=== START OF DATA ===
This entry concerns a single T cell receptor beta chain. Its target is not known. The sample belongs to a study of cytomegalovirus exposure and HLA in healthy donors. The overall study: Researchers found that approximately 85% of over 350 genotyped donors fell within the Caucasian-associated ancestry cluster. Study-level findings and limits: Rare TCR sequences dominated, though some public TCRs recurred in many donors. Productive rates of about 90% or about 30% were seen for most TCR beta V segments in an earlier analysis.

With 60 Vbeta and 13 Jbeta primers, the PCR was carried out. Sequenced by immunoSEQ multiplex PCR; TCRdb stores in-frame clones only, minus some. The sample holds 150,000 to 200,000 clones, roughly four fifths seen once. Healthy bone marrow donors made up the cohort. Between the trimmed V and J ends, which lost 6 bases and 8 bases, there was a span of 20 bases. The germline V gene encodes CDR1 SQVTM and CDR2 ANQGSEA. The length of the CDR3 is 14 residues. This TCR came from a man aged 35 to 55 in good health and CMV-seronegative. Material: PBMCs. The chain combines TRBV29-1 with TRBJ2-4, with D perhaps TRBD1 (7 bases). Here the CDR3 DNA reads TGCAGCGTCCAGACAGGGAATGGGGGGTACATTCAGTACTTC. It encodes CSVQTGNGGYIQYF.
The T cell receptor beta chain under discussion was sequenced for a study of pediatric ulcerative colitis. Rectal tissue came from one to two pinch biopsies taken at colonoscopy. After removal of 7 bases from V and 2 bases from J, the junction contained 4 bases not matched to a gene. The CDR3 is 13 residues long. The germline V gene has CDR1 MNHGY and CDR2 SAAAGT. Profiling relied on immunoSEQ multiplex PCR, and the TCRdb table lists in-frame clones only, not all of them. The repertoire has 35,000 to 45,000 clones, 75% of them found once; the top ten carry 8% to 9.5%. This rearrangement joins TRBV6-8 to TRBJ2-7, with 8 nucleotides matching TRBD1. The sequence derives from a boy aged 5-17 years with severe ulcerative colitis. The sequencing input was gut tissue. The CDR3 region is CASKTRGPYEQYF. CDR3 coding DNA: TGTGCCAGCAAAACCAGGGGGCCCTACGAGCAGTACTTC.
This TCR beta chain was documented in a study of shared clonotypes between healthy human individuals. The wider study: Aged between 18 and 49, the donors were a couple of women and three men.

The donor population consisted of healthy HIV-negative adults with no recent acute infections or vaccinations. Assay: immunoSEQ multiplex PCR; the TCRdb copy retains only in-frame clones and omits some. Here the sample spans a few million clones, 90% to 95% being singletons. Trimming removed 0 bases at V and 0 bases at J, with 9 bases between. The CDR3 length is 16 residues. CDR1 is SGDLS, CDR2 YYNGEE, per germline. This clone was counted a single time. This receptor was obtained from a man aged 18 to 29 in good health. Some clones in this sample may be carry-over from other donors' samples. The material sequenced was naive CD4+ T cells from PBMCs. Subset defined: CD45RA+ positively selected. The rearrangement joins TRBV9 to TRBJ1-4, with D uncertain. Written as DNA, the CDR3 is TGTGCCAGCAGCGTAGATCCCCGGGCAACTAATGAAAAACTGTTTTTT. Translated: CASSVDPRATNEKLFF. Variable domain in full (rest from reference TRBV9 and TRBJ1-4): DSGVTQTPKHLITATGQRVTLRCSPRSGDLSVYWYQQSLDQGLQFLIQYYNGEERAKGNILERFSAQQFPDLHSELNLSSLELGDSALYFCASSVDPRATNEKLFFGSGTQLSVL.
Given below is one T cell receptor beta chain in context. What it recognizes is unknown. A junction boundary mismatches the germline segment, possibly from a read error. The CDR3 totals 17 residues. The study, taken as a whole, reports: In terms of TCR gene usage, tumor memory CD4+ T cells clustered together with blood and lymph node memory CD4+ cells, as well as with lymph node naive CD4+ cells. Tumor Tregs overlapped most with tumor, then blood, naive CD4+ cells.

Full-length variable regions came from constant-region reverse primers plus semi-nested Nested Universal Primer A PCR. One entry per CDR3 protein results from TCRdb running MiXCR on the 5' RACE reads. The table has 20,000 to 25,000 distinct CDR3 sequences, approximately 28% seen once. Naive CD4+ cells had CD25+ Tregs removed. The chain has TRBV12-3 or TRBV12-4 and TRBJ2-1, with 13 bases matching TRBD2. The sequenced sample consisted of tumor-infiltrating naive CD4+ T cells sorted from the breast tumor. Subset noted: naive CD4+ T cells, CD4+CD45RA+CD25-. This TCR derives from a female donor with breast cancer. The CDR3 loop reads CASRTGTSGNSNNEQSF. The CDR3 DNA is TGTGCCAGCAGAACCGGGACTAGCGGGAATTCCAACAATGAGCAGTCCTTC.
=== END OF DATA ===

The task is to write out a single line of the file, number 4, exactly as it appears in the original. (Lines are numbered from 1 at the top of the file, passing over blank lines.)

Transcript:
This TCR beta chain was documented in a study of shared clonotypes between healthy human individuals. The wider study: Aged between 18 and 49, the donors were a couple of women and three men.